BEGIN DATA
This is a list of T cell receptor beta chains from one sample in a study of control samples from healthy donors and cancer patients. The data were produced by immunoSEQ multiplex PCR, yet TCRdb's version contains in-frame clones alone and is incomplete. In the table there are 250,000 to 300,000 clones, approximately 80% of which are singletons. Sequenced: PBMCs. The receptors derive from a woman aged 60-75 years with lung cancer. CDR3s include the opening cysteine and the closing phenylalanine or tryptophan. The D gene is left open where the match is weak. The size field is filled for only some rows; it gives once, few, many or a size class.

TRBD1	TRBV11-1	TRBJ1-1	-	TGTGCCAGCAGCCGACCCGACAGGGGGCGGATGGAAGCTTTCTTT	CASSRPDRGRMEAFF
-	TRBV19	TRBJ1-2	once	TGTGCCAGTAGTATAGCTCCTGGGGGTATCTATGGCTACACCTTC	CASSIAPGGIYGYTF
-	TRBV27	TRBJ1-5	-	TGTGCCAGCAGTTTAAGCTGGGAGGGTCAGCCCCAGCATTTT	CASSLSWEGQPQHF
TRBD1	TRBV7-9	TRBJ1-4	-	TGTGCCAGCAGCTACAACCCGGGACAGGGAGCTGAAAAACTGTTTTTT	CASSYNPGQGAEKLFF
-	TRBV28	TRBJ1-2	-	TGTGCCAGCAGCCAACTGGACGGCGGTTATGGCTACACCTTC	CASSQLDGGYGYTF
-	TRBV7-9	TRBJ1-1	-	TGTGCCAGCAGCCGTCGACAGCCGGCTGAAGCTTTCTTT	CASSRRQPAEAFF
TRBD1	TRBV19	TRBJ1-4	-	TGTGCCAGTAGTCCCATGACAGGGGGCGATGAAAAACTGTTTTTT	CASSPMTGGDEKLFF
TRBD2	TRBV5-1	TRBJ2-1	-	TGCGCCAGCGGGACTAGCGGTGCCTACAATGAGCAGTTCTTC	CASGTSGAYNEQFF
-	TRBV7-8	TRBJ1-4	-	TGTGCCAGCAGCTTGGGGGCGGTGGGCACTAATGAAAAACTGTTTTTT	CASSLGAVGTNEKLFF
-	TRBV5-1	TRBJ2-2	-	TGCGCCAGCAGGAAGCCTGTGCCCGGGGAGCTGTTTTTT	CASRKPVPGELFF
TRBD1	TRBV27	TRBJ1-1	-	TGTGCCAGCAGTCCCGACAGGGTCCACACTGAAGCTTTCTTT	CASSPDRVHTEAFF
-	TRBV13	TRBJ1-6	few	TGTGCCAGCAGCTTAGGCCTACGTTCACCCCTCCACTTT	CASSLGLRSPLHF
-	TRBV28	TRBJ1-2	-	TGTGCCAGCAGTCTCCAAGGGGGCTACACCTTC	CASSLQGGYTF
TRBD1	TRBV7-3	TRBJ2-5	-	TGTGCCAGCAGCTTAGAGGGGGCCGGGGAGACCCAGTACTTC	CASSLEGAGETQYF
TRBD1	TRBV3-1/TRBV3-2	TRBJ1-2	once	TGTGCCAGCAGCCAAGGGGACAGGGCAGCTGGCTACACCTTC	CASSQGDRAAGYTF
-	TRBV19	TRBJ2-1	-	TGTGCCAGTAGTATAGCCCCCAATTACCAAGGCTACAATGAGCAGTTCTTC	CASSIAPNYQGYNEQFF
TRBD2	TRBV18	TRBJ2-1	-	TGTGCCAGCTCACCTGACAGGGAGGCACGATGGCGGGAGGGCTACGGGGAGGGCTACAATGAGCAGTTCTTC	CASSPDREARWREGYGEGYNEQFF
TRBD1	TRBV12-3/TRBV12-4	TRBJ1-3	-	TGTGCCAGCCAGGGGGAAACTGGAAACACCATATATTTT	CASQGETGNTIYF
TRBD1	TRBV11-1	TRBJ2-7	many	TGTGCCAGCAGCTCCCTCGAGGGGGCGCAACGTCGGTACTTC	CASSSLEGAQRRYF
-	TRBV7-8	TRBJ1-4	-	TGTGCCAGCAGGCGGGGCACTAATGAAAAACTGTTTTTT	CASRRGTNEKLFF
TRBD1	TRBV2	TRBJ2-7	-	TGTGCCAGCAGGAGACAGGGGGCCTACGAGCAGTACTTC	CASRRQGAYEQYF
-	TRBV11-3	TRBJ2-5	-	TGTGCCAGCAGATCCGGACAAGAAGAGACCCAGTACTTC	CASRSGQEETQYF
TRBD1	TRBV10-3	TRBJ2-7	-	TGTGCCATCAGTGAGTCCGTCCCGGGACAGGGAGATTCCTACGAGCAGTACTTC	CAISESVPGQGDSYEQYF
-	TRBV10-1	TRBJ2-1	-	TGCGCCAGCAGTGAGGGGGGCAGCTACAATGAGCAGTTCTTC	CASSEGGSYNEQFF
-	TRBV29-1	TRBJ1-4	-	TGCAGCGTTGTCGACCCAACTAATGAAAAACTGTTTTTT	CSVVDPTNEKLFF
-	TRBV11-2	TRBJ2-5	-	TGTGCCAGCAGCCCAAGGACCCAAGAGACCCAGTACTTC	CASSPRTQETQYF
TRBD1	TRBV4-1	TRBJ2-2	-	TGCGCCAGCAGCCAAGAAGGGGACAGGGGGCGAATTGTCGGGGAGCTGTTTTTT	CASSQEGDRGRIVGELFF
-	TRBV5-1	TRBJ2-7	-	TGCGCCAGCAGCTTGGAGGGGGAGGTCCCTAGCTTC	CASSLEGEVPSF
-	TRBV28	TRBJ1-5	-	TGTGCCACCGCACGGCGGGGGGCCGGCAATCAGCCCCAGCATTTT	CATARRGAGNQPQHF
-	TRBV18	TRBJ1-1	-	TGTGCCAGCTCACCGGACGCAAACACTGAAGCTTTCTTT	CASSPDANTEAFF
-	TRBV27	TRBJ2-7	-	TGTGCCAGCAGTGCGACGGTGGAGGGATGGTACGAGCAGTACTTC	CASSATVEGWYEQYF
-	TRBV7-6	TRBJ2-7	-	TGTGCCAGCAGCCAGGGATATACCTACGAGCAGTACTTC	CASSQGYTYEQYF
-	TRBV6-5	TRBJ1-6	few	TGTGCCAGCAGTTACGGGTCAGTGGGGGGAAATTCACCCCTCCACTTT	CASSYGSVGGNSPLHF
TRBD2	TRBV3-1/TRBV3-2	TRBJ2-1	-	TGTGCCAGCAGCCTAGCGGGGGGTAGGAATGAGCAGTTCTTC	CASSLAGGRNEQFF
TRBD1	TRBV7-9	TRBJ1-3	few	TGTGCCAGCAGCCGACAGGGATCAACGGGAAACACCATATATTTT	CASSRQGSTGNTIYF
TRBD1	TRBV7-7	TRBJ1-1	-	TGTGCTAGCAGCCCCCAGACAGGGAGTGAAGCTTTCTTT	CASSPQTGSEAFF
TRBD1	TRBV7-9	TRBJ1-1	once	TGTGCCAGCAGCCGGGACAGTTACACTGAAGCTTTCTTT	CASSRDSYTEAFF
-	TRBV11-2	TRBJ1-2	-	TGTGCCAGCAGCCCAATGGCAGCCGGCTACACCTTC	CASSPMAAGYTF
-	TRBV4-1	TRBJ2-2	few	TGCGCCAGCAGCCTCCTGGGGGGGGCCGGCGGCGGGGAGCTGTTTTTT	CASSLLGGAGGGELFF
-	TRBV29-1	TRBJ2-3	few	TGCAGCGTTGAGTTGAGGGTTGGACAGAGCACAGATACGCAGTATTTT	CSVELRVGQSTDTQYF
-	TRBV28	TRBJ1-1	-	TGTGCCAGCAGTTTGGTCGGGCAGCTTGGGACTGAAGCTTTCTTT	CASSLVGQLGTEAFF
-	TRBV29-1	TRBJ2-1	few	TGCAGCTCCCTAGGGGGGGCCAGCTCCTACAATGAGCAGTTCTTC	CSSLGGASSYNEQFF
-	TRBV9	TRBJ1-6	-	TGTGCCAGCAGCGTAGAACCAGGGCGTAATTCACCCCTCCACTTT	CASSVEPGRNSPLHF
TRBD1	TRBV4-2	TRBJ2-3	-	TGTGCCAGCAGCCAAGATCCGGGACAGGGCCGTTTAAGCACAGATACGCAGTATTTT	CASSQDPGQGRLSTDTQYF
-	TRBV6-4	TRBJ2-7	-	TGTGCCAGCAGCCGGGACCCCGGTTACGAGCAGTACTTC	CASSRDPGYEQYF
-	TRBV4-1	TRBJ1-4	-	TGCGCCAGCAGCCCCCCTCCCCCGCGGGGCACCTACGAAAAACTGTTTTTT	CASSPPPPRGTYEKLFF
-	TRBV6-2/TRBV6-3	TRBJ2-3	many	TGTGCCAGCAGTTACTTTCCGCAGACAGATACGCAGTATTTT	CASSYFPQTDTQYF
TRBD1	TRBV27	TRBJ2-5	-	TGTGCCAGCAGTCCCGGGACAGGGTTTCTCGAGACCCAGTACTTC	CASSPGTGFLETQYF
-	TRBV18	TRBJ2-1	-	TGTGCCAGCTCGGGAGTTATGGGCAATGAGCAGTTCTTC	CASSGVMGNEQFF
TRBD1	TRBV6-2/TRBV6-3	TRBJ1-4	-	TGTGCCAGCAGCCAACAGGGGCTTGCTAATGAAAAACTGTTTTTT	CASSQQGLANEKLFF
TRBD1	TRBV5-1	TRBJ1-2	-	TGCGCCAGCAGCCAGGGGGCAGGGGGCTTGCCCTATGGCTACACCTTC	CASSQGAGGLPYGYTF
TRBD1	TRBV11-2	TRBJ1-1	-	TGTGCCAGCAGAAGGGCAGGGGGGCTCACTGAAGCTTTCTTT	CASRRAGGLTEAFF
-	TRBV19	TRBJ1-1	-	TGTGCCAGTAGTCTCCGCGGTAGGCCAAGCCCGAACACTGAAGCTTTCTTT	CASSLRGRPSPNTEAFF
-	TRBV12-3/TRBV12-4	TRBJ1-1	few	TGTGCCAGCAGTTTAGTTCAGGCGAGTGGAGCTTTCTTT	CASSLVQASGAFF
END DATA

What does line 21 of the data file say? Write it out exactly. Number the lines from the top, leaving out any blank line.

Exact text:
-	TRBV7-8	TRBJ1-4	-	TGTGCCAGCAGGCGGGGCACTAATGAAAAACTGTTTTTT	CASRRGTNEKLFF